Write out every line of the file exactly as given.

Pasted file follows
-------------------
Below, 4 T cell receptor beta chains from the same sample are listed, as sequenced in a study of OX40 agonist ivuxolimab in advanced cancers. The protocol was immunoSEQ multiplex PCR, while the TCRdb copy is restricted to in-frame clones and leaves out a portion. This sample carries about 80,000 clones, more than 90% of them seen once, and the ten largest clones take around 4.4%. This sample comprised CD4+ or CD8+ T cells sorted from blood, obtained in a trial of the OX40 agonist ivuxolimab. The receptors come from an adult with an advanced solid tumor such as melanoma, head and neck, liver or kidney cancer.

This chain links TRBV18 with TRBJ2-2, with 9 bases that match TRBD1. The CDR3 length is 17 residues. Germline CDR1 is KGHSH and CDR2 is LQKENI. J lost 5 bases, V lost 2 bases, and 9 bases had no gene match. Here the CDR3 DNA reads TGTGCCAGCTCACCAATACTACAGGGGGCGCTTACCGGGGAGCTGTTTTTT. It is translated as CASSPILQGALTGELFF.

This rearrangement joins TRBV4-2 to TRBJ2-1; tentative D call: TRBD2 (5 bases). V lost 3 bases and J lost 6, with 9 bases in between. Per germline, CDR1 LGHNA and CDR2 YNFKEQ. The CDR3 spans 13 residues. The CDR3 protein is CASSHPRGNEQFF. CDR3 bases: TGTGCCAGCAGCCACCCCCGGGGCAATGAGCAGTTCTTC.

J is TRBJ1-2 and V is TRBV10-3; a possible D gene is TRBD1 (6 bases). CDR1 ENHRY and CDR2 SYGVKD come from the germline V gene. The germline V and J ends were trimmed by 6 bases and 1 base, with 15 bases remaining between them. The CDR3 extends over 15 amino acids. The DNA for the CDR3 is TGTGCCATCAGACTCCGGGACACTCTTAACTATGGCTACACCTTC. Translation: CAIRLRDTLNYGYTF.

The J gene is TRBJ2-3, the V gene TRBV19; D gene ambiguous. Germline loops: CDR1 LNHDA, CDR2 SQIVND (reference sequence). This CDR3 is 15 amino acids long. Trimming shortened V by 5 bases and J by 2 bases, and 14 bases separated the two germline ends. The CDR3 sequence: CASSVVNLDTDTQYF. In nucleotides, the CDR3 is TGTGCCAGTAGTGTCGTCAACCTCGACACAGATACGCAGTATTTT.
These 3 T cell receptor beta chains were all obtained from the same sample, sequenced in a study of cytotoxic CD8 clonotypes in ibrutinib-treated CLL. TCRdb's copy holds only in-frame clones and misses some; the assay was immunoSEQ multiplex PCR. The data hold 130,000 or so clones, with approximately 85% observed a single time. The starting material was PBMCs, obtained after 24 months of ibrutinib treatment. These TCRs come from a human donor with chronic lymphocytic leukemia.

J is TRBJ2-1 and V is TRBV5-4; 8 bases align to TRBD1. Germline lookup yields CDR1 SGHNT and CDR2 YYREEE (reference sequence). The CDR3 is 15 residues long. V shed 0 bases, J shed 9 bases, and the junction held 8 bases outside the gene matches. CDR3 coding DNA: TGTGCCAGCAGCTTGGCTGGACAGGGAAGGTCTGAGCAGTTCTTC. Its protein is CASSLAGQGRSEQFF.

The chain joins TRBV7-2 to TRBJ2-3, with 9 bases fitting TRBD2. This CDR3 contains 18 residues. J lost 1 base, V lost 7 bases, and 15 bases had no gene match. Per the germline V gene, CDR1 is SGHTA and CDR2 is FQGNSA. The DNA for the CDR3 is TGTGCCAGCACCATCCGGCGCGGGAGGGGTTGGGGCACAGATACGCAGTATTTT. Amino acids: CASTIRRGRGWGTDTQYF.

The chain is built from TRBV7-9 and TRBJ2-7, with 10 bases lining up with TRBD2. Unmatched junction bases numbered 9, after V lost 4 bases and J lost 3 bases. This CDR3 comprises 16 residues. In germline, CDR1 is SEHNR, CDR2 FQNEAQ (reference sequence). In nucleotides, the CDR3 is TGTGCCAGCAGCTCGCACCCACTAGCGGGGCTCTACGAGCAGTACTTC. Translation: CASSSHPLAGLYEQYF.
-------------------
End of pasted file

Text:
Below, 4 T cell receptor beta chains from the same sample are listed, as sequenced in a study of OX40 agonist ivuxolimab in advanced cancers. The protocol was immunoSEQ multiplex PCR, while the TCRdb copy is restricted to in-frame clones and leaves out a portion. This sample carries about 80,000 clones, more than 90% of them seen once, and the ten largest clones take around 4.4%. This sample comprised CD4+ or CD8+ T cells sorted from blood, obtained in a trial of the OX40 agonist ivuxolimab. The receptors come from an adult with an advanced solid tumor such as melanoma, head and neck, liver or kidney cancer.

This chain links TRBV18 with TRBJ2-2, with 9 bases that match TRBD1. The CDR3 length is 17 residues. Germline CDR1 is KGHSH and CDR2 is LQKENI. J lost 5 bases, V lost 2 bases, and 9 bases had no gene match. Here the CDR3 DNA reads TGTGCCAGCTCACCAATACTACAGGGGGCGCTTACCGGGGAGCTGTTTTTT. It is translated as CASSPILQGALTGELFF.

This rearrangement joins TRBV4-2 to TRBJ2-1; tentative D call: TRBD2 (5 bases). V lost 3 bases and J lost 6, with 9 bases in between. Per germline, CDR1 LGHNA and CDR2 YNFKEQ. The CDR3 spans 13 residues. The CDR3 protein is CASSHPRGNEQFF. CDR3 bases: TGTGCCAGCAGCCACCCCCGGGGCAATGAGCAGTTCTTC.

J is TRBJ1-2 and V is TRBV10-3; a possible D gene is TRBD1 (6 bases). CDR1 ENHRY and CDR2 SYGVKD come from the germline V gene. The germline V and J ends were trimmed by 6 bases and 1 base, with 15 bases remaining between them. The CDR3 extends over 15 amino acids. The DNA for the CDR3 is TGTGCCATCAGACTCCGGGACACTCTTAACTATGGCTACACCTTC. Translation: CAIRLRDTLNYGYTF.

The J gene is TRBJ2-3, the V gene TRBV19; D gene ambiguous. Germline loops: CDR1 LNHDA, CDR2 SQIVND (reference sequence). This CDR3 is 15 amino acids long. Trimming shortened V by 5 bases and J by 2 bases, and 14 bases separated the two germline ends. The CDR3 sequence: CASSVVNLDTDTQYF. In nucleotides, the CDR3 is TGTGCCAGTAGTGTCGTCAACCTCGACACAGATACGCAGTATTTT.
These 3 T cell receptor beta chains were all obtained from the same sample, sequenced in a study of cytotoxic CD8 clonotypes in ibrutinib-treated CLL. TCRdb's copy holds only in-frame clones and misses some; the assay was immunoSEQ multiplex PCR. The data hold 130,000 or so clones, with approximately 85% observed a single time. The starting material was PBMCs, obtained after 24 months of ibrutinib treatment. These TCRs come from a human donor with chronic lymphocytic leukemia.

J is TRBJ2-1 and V is TRBV5-4; 8 bases align to TRBD1. Germline lookup yields CDR1 SGHNT and CDR2 YYREEE (reference sequence). The CDR3 is 15 residues long. V shed 0 bases, J shed 9 bases, and the junction held 8 bases outside the gene matches. CDR3 coding DNA: TGTGCCAGCAGCTTGGCTGGACAGGGAAGGTCTGAGCAGTTCTTC. Its protein is CASSLAGQGRSEQFF.

The chain joins TRBV7-2 to TRBJ2-3, with 9 bases fitting TRBD2. This CDR3 contains 18 residues. J lost 1 base, V lost 7 bases, and 15 bases had no gene match. Per the germline V gene, CDR1 is SGHTA and CDR2 is FQGNSA. The DNA for the CDR3 is TGTGCCAGCACCATCCGGCGCGGGAGGGGTTGGGGCACAGATACGCAGTATTTT. Amino acids: CASTIRRGRGWGTDTQYF.

The chain is built from TRBV7-9 and TRBJ2-7, with 10 bases lining up with TRBD2. Unmatched junction bases numbered 9, after V lost 4 bases and J lost 3 bases. This CDR3 comprises 16 residues. In germline, CDR1 is SEHNR, CDR2 FQNEAQ (reference sequence). In nucleotides, the CDR3 is TGTGCCAGCAGCTCGCACCCACTAGCGGGGCTCTACGAGCAGTACTTC. Translation: CASSSHPLAGLYEQYF.